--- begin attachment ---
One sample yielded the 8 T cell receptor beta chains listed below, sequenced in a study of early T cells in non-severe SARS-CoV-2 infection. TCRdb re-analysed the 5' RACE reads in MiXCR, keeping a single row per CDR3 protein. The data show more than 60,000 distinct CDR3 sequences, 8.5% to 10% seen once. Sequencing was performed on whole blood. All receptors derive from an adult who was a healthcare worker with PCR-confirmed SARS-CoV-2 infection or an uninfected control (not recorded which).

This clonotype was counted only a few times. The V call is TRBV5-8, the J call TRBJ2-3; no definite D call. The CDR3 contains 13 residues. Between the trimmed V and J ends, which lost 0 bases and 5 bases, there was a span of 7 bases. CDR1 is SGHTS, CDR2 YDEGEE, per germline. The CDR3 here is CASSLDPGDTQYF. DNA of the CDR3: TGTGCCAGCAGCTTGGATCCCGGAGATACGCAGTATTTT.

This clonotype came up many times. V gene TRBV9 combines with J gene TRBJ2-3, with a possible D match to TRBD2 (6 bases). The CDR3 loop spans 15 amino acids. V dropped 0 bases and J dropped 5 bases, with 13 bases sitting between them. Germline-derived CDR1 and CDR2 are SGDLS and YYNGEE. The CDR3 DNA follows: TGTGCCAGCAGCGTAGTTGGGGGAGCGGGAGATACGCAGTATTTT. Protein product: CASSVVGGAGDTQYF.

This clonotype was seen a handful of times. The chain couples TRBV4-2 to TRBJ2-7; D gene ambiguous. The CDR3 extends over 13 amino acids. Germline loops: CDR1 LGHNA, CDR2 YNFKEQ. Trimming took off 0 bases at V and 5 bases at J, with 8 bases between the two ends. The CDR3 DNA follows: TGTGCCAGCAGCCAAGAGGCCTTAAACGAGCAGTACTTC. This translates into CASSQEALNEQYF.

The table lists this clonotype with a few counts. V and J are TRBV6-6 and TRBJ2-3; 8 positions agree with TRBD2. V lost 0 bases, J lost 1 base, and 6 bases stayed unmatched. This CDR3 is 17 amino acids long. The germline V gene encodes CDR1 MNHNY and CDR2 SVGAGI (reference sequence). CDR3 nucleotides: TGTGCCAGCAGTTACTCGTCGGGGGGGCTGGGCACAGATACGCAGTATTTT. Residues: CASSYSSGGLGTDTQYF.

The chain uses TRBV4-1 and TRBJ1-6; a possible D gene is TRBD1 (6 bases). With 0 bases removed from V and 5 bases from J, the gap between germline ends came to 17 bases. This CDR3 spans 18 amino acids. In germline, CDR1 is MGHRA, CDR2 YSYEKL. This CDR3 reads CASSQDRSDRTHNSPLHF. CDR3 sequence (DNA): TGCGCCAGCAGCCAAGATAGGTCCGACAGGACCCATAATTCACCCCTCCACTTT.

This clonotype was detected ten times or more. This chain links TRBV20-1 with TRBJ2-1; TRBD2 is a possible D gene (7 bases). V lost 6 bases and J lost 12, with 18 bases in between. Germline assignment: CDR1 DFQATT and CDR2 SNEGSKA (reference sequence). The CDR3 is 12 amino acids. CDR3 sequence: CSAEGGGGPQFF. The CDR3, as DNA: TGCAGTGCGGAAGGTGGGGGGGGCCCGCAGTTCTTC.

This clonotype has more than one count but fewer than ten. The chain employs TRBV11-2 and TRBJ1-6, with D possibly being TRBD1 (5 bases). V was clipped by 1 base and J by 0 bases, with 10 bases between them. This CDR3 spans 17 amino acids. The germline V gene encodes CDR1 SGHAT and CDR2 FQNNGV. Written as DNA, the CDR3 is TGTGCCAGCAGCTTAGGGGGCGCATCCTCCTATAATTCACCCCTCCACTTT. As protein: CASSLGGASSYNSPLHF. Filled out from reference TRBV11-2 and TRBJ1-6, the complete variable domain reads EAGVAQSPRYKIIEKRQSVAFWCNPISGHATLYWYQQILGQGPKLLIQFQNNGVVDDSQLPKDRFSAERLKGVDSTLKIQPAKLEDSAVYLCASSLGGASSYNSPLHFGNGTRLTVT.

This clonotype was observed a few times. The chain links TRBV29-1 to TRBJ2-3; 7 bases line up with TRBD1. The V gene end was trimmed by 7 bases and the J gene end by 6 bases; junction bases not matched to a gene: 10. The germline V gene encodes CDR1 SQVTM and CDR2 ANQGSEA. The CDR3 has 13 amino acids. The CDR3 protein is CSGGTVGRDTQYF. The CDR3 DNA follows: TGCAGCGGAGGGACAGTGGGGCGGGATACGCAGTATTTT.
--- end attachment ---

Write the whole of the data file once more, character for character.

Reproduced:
One sample yielded the 8 T cell receptor beta chains listed below, sequenced in a study of early T cells in non-severe SARS-CoV-2 infection. TCRdb re-analysed the 5' RACE reads in MiXCR, keeping a single row per CDR3 protein. The data show more than 60,000 distinct CDR3 sequences, 8.5% to 10% seen once. Sequencing was performed on whole blood. All receptors derive from an adult who was a healthcare worker with PCR-confirmed SARS-CoV-2 infection or an uninfected control (not recorded which).

This clonotype was counted only a few times. The V call is TRBV5-8, the J call TRBJ2-3; no definite D call. The CDR3 contains 13 residues. Between the trimmed V and J ends, which lost 0 bases and 5 bases, there was a span of 7 bases. CDR1 is SGHTS, CDR2 YDEGEE, per germline. The CDR3 here is CASSLDPGDTQYF. DNA of the CDR3: TGTGCCAGCAGCTTGGATCCCGGAGATACGCAGTATTTT.

This clonotype came up many times. V gene TRBV9 combines with J gene TRBJ2-3, with a possible D match to TRBD2 (6 bases). The CDR3 loop spans 15 amino acids. V dropped 0 bases and J dropped 5 bases, with 13 bases sitting between them. Germline-derived CDR1 and CDR2 are SGDLS and YYNGEE. The CDR3 DNA follows: TGTGCCAGCAGCGTAGTTGGGGGAGCGGGAGATACGCAGTATTTT. Protein product: CASSVVGGAGDTQYF.

This clonotype was seen a handful of times. The chain couples TRBV4-2 to TRBJ2-7; D gene ambiguous. The CDR3 extends over 13 amino acids. Germline loops: CDR1 LGHNA, CDR2 YNFKEQ. Trimming took off 0 bases at V and 5 bases at J, with 8 bases between the two ends. The CDR3 DNA follows: TGTGCCAGCAGCCAAGAGGCCTTAAACGAGCAGTACTTC. This translates into CASSQEALNEQYF.

The table lists this clonotype with a few counts. V and J are TRBV6-6 and TRBJ2-3; 8 positions agree with TRBD2. V lost 0 bases, J lost 1 base, and 6 bases stayed unmatched. This CDR3 is 17 amino acids long. The germline V gene encodes CDR1 MNHNY and CDR2 SVGAGI (reference sequence). CDR3 nucleotides: TGTGCCAGCAGTTACTCGTCGGGGGGGCTGGGCACAGATACGCAGTATTTT. Residues: CASSYSSGGLGTDTQYF.

The chain uses TRBV4-1 and TRBJ1-6; a possible D gene is TRBD1 (6 bases). With 0 bases removed from V and 5 bases from J, the gap between germline ends came to 17 bases. This CDR3 spans 18 amino acids. In germline, CDR1 is MGHRA, CDR2 YSYEKL. This CDR3 reads CASSQDRSDRTHNSPLHF. CDR3 sequence (DNA): TGCGCCAGCAGCCAAGATAGGTCCGACAGGACCCATAATTCACCCCTCCACTTT.

This clonotype was detected ten times or more. This chain links TRBV20-1 with TRBJ2-1; TRBD2 is a possible D gene (7 bases). V lost 6 bases and J lost 12, with 18 bases in between. Germline assignment: CDR1 DFQATT and CDR2 SNEGSKA (reference sequence). The CDR3 is 12 amino acids. CDR3 sequence: CSAEGGGGPQFF. The CDR3, as DNA: TGCAGTGCGGAAGGTGGGGGGGGCCCGCAGTTCTTC.

This clonotype has more than one count but fewer than ten. The chain employs TRBV11-2 and TRBJ1-6, with D possibly being TRBD1 (5 bases). V was clipped by 1 base and J by 0 bases, with 10 bases between them. This CDR3 spans 17 amino acids. The germline V gene encodes CDR1 SGHAT and CDR2 FQNNGV. Written as DNA, the CDR3 is TGTGCCAGCAGCTTAGGGGGCGCATCCTCCTATAATTCACCCCTCCACTTT. As protein: CASSLGGASSYNSPLHF. Filled out from reference TRBV11-2 and TRBJ1-6, the complete variable domain reads EAGVAQSPRYKIIEKRQSVAFWCNPISGHATLYWYQQILGQGPKLLIQFQNNGVVDDSQLPKDRFSAERLKGVDSTLKIQPAKLEDSAVYLCASSLGGASSYNSPLHFGNGTRLTVT.

This clonotype was observed a few times. The chain links TRBV29-1 to TRBJ2-3; 7 bases line up with TRBD1. The V gene end was trimmed by 7 bases and the J gene end by 6 bases; junction bases not matched to a gene: 10. The germline V gene encodes CDR1 SQVTM and CDR2 ANQGSEA. The CDR3 has 13 amino acids. The CDR3 protein is CSGGTVGRDTQYF. The CDR3 DNA follows: TGCAGCGGAGGGACAGTGGGGCGGGATACGCAGTATTTT.